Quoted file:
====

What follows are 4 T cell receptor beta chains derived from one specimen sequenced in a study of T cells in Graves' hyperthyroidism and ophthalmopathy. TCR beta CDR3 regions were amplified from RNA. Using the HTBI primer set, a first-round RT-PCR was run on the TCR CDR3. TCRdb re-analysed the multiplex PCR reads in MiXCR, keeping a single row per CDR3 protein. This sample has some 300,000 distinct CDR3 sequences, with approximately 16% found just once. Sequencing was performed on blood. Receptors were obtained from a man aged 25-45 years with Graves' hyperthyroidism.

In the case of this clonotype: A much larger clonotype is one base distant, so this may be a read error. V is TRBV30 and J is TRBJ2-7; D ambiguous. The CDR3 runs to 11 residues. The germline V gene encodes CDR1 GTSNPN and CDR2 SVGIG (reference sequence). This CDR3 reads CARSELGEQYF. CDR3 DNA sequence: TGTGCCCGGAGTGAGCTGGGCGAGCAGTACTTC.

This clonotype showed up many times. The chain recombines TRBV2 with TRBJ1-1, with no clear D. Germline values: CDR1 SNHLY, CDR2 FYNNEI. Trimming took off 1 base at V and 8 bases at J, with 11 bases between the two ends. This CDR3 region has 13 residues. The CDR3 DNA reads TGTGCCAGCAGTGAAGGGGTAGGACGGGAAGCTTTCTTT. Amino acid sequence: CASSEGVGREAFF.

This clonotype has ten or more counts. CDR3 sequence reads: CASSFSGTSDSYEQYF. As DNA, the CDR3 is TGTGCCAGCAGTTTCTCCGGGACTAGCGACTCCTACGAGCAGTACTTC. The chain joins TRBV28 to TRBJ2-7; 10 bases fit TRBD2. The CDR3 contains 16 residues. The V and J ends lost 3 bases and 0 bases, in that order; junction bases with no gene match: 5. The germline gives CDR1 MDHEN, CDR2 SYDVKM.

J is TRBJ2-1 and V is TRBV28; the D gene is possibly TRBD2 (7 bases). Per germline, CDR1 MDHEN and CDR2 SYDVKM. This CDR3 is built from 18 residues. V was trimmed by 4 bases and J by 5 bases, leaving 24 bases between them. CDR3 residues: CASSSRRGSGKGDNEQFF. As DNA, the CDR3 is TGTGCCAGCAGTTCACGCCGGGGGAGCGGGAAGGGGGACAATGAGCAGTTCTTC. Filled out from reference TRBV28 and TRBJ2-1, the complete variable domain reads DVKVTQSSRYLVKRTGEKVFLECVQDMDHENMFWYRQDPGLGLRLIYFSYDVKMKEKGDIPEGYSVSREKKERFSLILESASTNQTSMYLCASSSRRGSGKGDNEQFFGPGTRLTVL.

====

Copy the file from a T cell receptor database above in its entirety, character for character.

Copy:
What follows are 4 T cell receptor beta chains derived from one specimen sequenced in a study of T cells in Graves' hyperthyroidism and ophthalmopathy. TCR beta CDR3 regions were amplified from RNA. Using the HTBI primer set, a first-round RT-PCR was run on the TCR CDR3. TCRdb re-analysed the multiplex PCR reads in MiXCR, keeping a single row per CDR3 protein. This sample has some 300,000 distinct CDR3 sequences, with approximately 16% found just once. Sequencing was performed on blood. Receptors were obtained from a man aged 25-45 years with Graves' hyperthyroidism.

In the case of this clonotype: A much larger clonotype is one base distant, so this may be a read error. V is TRBV30 and J is TRBJ2-7; D ambiguous. The CDR3 runs to 11 residues. The germline V gene encodes CDR1 GTSNPN and CDR2 SVGIG (reference sequence). This CDR3 reads CARSELGEQYF. CDR3 DNA sequence: TGTGCCCGGAGTGAGCTGGGCGAGCAGTACTTC.

This clonotype showed up many times. The chain recombines TRBV2 with TRBJ1-1, with no clear D. Germline values: CDR1 SNHLY, CDR2 FYNNEI. Trimming took off 1 base at V and 8 bases at J, with 11 bases between the two ends. This CDR3 region has 13 residues. The CDR3 DNA reads TGTGCCAGCAGTGAAGGGGTAGGACGGGAAGCTTTCTTT. Amino acid sequence: CASSEGVGREAFF.

This clonotype has ten or more counts. CDR3 sequence reads: CASSFSGTSDSYEQYF. As DNA, the CDR3 is TGTGCCAGCAGTTTCTCCGGGACTAGCGACTCCTACGAGCAGTACTTC. The chain joins TRBV28 to TRBJ2-7; 10 bases fit TRBD2. The CDR3 contains 16 residues. The V and J ends lost 3 bases and 0 bases, in that order; junction bases with no gene match: 5. The germline gives CDR1 MDHEN, CDR2 SYDVKM.

J is TRBJ2-1 and V is TRBV28; the D gene is possibly TRBD2 (7 bases). Per germline, CDR1 MDHEN and CDR2 SYDVKM. This CDR3 is built from 18 residues. V was trimmed by 4 bases and J by 5 bases, leaving 24 bases between them. CDR3 residues: CASSSRRGSGKGDNEQFF. As DNA, the CDR3 is TGTGCCAGCAGTTCACGCCGGGGGAGCGGGAAGGGGGACAATGAGCAGTTCTTC. Filled out from reference TRBV28 and TRBJ2-1, the complete variable domain reads DVKVTQSSRYLVKRTGEKVFLECVQDMDHENMFWYRQDPGLGLRLIYFSYDVKMKEKGDIPEGYSVSREKKERFSLILESASTNQTSMYLCASSSRRGSGKGDNEQFFGPGTRLTVL.